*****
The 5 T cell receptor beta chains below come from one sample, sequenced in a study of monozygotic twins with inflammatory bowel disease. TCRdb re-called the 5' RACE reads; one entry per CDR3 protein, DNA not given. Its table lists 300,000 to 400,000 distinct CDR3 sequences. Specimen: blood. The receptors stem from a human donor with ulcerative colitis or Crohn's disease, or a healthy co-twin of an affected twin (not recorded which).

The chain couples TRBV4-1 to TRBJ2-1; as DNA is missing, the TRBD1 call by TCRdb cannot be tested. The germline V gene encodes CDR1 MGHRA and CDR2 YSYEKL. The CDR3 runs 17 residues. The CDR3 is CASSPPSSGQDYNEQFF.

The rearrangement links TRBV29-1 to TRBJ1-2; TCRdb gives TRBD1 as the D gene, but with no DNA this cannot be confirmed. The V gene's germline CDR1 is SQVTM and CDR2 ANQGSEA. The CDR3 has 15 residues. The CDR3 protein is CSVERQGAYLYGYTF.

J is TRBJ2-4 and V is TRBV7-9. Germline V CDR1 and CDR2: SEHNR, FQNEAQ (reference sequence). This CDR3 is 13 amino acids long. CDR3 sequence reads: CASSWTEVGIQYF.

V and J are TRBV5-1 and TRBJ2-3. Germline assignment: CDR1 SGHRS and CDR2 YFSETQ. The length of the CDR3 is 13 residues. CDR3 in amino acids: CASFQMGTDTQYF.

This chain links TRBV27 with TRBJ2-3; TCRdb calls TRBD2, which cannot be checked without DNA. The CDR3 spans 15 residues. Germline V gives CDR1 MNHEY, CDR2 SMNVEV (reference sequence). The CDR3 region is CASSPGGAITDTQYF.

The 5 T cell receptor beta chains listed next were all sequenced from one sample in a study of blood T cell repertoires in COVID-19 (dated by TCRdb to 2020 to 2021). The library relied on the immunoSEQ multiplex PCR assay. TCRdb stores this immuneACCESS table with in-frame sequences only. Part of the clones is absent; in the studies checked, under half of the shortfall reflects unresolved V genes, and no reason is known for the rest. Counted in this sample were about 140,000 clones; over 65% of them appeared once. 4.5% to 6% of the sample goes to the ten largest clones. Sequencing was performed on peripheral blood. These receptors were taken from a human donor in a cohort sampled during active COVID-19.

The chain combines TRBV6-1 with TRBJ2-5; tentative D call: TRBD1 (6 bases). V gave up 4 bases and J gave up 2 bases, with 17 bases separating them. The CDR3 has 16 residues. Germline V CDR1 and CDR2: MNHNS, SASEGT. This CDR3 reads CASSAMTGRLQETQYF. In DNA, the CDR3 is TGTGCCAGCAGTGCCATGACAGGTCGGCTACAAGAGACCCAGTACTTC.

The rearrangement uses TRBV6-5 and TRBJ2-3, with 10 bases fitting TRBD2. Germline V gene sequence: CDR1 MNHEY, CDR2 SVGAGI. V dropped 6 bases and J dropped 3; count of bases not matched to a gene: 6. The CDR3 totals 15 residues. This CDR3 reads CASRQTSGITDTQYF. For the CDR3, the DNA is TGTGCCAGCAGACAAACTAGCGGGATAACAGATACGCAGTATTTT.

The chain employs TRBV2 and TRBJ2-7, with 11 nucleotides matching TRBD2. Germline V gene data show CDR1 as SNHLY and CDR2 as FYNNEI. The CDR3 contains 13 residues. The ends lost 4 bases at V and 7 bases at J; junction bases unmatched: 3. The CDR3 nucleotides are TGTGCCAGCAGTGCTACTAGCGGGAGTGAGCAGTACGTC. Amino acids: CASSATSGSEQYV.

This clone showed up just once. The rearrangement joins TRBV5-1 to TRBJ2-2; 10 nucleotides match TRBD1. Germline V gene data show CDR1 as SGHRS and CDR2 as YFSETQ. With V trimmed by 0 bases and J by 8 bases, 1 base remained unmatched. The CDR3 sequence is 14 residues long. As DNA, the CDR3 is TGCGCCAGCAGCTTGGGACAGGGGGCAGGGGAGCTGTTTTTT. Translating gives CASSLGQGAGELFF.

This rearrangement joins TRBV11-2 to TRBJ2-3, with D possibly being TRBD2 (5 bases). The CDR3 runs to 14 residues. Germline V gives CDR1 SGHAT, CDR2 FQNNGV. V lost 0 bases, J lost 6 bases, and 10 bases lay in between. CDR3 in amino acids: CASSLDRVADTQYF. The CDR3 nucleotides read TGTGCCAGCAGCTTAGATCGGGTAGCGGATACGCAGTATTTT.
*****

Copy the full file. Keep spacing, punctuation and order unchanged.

The 5 T cell receptor beta chains below come from one sample, sequenced in a study of monozygotic twins with inflammatory bowel disease. TCRdb re-called the 5' RACE reads; one entry per CDR3 protein, DNA not given. Its table lists 300,000 to 400,000 distinct CDR3 sequences. Specimen: blood. The receptors stem from a human donor with ulcerative colitis or Crohn's disease, or a healthy co-twin of an affected twin (not recorded which).

The chain couples TRBV4-1 to TRBJ2-1; as DNA is missing, the TRBD1 call by TCRdb cannot be tested. The germline V gene encodes CDR1 MGHRA and CDR2 YSYEKL. The CDR3 runs 17 residues. The CDR3 is CASSPPSSGQDYNEQFF.

The rearrangement links TRBV29-1 to TRBJ1-2; TCRdb gives TRBD1 as the D gene, but with no DNA this cannot be confirmed. The V gene's germline CDR1 is SQVTM and CDR2 ANQGSEA. The CDR3 has 15 residues. The CDR3 protein is CSVERQGAYLYGYTF.

J is TRBJ2-4 and V is TRBV7-9. Germline V CDR1 and CDR2: SEHNR, FQNEAQ (reference sequence). This CDR3 is 13 amino acids long. CDR3 sequence reads: CASSWTEVGIQYF.

V and J are TRBV5-1 and TRBJ2-3. Germline assignment: CDR1 SGHRS and CDR2 YFSETQ. The length of the CDR3 is 13 residues. CDR3 in amino acids: CASFQMGTDTQYF.

This chain links TRBV27 with TRBJ2-3; TCRdb calls TRBD2, which cannot be checked without DNA. The CDR3 spans 15 residues. Germline V gives CDR1 MNHEY, CDR2 SMNVEV (reference sequence). The CDR3 region is CASSPGGAITDTQYF.

The 5 T cell receptor beta chains listed next were all sequenced from one sample in a study of blood T cell repertoires in COVID-19 (dated by TCRdb to 2020 to 2021). The library relied on the immunoSEQ multiplex PCR assay. TCRdb stores this immuneACCESS table with in-frame sequences only. Part of the clones is absent; in the studies checked, under half of the shortfall reflects unresolved V genes, and no reason is known for the rest. Counted in this sample were about 140,000 clones; over 65% of them appeared once. 4.5% to 6% of the sample goes to the ten largest clones. Sequencing was performed on peripheral blood. These receptors were taken from a human donor in a cohort sampled during active COVID-19.

The chain combines TRBV6-1 with TRBJ2-5; tentative D call: TRBD1 (6 bases). V gave up 4 bases and J gave up 2 bases, with 17 bases separating them. The CDR3 has 16 residues. Germline V CDR1 and CDR2: MNHNS, SASEGT. This CDR3 reads CASSAMTGRLQETQYF. In DNA, the CDR3 is TGTGCCAGCAGTGCCATGACAGGTCGGCTACAAGAGACCCAGTACTTC.

The rearrangement uses TRBV6-5 and TRBJ2-3, with 10 bases fitting TRBD2. Germline V gene sequence: CDR1 MNHEY, CDR2 SVGAGI. V dropped 6 bases and J dropped 3; count of bases not matched to a gene: 6. The CDR3 totals 15 residues. This CDR3 reads CASRQTSGITDTQYF. For the CDR3, the DNA is TGTGCCAGCAGACAAACTAGCGGGATAACAGATACGCAGTATTTT.

The chain employs TRBV2 and TRBJ2-7, with 11 nucleotides matching TRBD2. Germline V gene data show CDR1 as SNHLY and CDR2 as FYNNEI. The CDR3 contains 13 residues. The ends lost 4 bases at V and 7 bases at J; junction bases unmatched: 3. The CDR3 nucleotides are TGTGCCAGCAGTGCTACTAGCGGGAGTGAGCAGTACGTC. Amino acids: CASSATSGSEQYV.

This clone showed up just once. The rearrangement joins TRBV5-1 to TRBJ2-2; 10 nucleotides match TRBD1. Germline V gene data show CDR1 as SGHRS and CDR2 as YFSETQ. With V trimmed by 0 bases and J by 8 bases, 1 base remained unmatched. The CDR3 sequence is 14 residues long. As DNA, the CDR3 is TGCGCCAGCAGCTTGGGACAGGGGGCAGGGGAGCTGTTTTTT. Translating gives CASSLGQGAGELFF.

This rearrangement joins TRBV11-2 to TRBJ2-3, with D possibly being TRBD2 (5 bases). The CDR3 runs to 14 residues. Germline V gives CDR1 SGHAT, CDR2 FQNNGV. V lost 0 bases, J lost 6 bases, and 10 bases lay in between. CDR3 in amino acids: CASSLDRVADTQYF. The CDR3 nucleotides read TGTGCCAGCAGCTTAGATCGGGTAGCGGATACGCAGTATTTT.